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Borough Market London

Written By Scott Joseph On July 11, 2009

Borough Market

(To see a video I put together of Borough Market, click the image at the bottom of this article.)

For diehard foodies, there is no place in London more exhilarating than Borough Market. And yes, that includes the food stalls at Harrod’s and Fortnum and Mason. While those upscale department stores’ food aisles are certainly impressive for their opulence, they don’t offer the kind of participatory experience of dealing directly with the vendors to ask specific questions about their wares and, most important, to sample them.

The market operates only Thursday through Saturday, under the railway arches in Southwark, with 160 vendors selling all matter of comestibles. You’ll find fresh eggs from chickens and ducks; butchers rendering beef and pork; fresh fish and oysters and lobsters; bakers with breads and muffins and cakes; chocolatiers and candymakers; cheesemongers; rows and rows of fresh produce; wines; oils; spices; fresh herbs; and among them are dozens of merchants selling prepared foods, sandwiches and quiches and meat pies. In addition, the market is ringed by full-time shops and merchants, including an outpost of the venerable Neal’s Yard Dairy, renown for its Stilton cheese.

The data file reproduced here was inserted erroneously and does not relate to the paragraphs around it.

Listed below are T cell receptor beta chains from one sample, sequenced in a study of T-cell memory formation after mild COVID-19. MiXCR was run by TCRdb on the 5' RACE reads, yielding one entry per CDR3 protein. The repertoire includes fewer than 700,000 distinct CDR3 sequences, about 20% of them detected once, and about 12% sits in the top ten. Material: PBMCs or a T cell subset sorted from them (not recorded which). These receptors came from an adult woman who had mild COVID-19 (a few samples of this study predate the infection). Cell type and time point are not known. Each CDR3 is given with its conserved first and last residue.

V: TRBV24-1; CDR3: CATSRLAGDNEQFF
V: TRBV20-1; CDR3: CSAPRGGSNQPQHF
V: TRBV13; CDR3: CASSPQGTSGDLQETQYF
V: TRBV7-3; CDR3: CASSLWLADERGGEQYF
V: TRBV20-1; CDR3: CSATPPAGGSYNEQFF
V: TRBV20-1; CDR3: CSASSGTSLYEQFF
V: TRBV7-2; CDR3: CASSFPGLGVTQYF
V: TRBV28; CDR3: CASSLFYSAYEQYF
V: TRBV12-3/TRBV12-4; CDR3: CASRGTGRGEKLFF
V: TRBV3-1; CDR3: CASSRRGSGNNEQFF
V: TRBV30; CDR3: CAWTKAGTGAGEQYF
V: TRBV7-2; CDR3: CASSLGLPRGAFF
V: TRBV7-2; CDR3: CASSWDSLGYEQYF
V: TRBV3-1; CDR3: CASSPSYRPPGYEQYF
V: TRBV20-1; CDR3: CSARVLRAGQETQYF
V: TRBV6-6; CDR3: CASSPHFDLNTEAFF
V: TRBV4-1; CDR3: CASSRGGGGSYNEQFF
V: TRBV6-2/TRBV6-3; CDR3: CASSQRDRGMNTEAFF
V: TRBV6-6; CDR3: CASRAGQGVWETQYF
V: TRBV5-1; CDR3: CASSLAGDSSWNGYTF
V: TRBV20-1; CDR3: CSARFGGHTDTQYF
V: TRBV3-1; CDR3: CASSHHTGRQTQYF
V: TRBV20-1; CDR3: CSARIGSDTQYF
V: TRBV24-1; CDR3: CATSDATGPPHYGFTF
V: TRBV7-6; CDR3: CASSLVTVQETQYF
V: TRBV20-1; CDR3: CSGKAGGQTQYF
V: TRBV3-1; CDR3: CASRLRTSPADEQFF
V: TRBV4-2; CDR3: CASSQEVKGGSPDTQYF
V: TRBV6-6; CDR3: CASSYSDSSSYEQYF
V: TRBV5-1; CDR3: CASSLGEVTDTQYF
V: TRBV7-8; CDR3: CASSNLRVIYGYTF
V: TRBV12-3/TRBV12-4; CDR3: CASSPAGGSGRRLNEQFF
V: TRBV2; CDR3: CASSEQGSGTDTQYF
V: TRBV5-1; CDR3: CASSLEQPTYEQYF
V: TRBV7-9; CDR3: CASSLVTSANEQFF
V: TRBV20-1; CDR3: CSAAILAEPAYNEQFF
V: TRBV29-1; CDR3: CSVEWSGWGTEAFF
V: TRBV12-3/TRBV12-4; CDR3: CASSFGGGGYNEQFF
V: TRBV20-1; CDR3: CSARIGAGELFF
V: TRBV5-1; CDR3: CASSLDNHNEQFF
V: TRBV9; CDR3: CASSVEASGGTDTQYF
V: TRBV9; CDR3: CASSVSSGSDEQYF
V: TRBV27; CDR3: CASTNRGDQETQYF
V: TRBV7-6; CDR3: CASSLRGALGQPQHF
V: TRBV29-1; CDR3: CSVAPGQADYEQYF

It’s easy to find yourself here for two or three hours before you realize the time has passed. And it’s hard not to leave with an armload of goods that if you’re staying in a hotel without a refrigerator to keep them will no doubt spoil before you can consume them, but you just don’t care because you must have them.

There has been a market on the south bank of the Thames since the Romans built the first London bridge. In fact, it’s speculated that in those early times the tradesmen sold their wares on the bridge itself, and since the easiest way to get animals to market then was under the beasts’ own power, there would have been pens of live animals obstructing the way.

Borough Market has been in its current spot for the past 250 years. It’s just a few blocks from Shakespeare’s Globe Theatre. You can cross the river over the Millennium Bridge footpath, down from St. Paul’s Cathedral, or over the Southwark Bridge. Follow the tower of Southwark Cathedral; the market is next to it.

For a feel of what Borough Market is like, click the image below to view the video. For more information, visit the Borough Market Web site.

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